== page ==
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World J Biol Psychiatry. 2012 Jul;13(5):379-400. doi: 10.3109/15622975.2012.690535.

Biomarkers for attention-deficit/hyperactivity disorder (ADHD). A consensus report of the WFSBP task force on biological markers and the World Federation of ADHD.

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Department of Psychiatry and Psychotherapy, University of Rostock, Rostock, Germany.



Psychiatric "nosology" is largely based on clinical phenomenology using convention-based diagnostic systems not necessarily reflecting neurobiological pathomechanisms. While progress has been made regarding its molecular biology and neuropathology, the phenotypic characterization of ADHD has not improved. Thus, validated biomarkers, more directly linked to the underlying pathology, could constitute an objective measure for the condition.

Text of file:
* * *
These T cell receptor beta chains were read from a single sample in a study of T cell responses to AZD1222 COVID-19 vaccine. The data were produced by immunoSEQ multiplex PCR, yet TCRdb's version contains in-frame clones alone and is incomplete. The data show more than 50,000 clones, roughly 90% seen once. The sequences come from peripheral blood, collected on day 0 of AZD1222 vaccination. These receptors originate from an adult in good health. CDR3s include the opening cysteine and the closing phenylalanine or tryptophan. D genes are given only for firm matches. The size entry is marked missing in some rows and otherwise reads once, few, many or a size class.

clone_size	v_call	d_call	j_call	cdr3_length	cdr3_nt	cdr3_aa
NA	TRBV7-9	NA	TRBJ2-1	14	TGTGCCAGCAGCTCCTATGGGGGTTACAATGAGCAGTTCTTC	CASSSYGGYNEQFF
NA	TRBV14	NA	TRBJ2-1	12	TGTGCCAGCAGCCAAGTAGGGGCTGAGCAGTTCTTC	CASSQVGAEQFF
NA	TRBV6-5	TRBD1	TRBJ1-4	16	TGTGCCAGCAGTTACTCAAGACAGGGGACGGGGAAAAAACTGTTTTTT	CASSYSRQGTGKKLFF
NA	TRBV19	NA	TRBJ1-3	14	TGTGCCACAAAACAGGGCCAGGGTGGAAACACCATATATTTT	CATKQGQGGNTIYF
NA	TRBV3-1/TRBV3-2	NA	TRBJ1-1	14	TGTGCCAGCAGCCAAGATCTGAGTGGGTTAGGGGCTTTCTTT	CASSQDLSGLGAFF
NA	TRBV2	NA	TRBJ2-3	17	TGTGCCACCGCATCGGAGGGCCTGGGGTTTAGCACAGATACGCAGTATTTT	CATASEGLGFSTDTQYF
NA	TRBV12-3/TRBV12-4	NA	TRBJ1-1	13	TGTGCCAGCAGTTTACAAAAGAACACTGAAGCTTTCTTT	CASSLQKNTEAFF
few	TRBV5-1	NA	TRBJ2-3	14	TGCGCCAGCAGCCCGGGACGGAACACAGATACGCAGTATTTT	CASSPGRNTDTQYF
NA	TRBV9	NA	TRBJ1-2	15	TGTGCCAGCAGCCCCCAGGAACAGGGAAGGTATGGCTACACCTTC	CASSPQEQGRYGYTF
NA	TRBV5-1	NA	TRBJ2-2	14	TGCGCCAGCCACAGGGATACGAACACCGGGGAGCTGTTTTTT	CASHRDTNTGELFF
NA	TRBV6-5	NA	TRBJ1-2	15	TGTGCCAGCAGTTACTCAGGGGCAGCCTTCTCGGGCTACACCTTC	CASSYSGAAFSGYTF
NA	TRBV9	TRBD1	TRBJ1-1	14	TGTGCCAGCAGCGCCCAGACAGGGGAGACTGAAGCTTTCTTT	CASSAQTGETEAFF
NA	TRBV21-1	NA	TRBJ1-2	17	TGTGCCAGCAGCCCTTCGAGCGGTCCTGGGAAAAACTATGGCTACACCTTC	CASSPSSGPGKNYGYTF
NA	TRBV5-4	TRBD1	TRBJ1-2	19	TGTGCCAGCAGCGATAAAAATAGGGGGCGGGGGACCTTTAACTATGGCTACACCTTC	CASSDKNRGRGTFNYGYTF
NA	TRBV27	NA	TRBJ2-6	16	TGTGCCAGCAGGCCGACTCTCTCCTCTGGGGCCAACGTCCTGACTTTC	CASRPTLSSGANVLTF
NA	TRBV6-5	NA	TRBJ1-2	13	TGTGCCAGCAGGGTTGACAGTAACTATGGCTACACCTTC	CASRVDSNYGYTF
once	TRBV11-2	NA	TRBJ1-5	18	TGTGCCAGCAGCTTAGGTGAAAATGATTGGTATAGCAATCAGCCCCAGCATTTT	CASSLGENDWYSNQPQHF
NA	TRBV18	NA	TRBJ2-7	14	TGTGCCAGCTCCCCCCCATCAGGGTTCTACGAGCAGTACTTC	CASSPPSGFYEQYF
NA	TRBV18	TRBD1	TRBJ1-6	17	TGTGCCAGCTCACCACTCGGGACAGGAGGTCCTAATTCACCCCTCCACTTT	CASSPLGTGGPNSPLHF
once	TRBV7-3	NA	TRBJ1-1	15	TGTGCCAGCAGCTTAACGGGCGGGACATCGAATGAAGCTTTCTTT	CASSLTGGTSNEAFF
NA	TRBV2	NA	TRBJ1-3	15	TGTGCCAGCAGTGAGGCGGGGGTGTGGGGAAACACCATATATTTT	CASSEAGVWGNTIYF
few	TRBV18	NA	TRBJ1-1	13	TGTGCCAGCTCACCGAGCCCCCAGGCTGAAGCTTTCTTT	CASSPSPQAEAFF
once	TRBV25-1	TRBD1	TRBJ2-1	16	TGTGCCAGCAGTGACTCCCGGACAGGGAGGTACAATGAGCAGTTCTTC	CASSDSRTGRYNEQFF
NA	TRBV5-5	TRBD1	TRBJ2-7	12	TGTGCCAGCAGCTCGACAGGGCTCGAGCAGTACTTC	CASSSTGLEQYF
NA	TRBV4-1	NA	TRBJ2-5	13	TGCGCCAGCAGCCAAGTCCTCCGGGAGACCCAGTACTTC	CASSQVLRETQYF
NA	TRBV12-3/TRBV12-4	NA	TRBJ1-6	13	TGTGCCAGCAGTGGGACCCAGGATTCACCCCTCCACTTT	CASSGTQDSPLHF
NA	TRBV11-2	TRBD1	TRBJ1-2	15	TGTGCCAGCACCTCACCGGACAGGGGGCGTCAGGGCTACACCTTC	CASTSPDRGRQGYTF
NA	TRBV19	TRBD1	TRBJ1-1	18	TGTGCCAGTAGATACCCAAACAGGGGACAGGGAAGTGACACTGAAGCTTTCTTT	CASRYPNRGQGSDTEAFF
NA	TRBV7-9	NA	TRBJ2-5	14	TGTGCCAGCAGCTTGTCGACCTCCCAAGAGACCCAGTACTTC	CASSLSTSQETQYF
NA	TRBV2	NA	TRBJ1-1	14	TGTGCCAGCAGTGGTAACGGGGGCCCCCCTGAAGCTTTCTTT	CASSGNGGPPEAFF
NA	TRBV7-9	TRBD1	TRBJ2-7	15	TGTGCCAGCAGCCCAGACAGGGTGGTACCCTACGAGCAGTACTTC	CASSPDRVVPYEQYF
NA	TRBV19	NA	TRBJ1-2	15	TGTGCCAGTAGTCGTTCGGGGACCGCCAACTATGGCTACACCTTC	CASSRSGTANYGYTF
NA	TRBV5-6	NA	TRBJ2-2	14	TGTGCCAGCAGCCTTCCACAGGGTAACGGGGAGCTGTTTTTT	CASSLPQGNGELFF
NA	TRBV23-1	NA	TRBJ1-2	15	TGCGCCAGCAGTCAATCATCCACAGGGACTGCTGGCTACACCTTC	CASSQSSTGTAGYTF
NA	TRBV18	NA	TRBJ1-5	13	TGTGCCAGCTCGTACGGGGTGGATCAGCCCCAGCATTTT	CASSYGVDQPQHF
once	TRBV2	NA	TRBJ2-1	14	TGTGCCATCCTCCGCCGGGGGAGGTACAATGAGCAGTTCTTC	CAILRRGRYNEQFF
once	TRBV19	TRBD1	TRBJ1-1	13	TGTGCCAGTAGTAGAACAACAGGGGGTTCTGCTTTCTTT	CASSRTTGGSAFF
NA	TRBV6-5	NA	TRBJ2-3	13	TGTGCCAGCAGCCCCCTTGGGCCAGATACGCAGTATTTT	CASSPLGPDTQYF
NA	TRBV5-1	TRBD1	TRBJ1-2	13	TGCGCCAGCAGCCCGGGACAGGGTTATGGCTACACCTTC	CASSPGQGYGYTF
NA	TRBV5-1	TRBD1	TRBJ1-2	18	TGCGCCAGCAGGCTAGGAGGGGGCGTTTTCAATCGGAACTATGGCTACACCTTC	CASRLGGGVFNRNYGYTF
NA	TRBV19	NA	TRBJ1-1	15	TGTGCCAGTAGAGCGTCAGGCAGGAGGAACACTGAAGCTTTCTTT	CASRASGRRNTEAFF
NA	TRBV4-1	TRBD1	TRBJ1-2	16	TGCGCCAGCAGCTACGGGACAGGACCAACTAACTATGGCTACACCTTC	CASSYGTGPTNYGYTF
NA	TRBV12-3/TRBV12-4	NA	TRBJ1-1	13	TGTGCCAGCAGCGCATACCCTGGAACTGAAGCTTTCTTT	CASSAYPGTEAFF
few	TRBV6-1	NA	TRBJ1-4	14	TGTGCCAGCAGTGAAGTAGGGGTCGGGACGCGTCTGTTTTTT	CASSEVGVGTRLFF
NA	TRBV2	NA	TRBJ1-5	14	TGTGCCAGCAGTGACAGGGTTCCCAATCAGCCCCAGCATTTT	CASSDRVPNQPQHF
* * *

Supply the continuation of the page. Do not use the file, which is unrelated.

The task force on biological markers of the World Federation of Societies of Biological Psychiatry (WFSBP) and the World Federation of ADHD commissioned this paper to develop a consensus report on potential biomarkers of ADHD. The criteria for biomarker-candidate evaluation were: (1) sensitivity >80%, (2) specificity >80%, (3) the candidate is reliable, reproducible, inexpensive, non-invasive, easy to use, and (4) confirmed by at least two independent studies in peer-reviewed journals conducted by qualified investigators.


No reliable ADHD biomarker has been described to date, but some promising candidates (e.g., olfactory sensitivity, substantial echogenicity) exist. A problem in the development of ADHD markers is sample heterogeneity due to aetiological and phenotypic complexity and age-dependent co-morbidities.


Most likely, no single ADHD biomarker can be identified. However, the use of a combination of markers may help to reduce heterogeneity and to identify homogeneous subtypes of ADHD.

[Indexed for MEDLINE]

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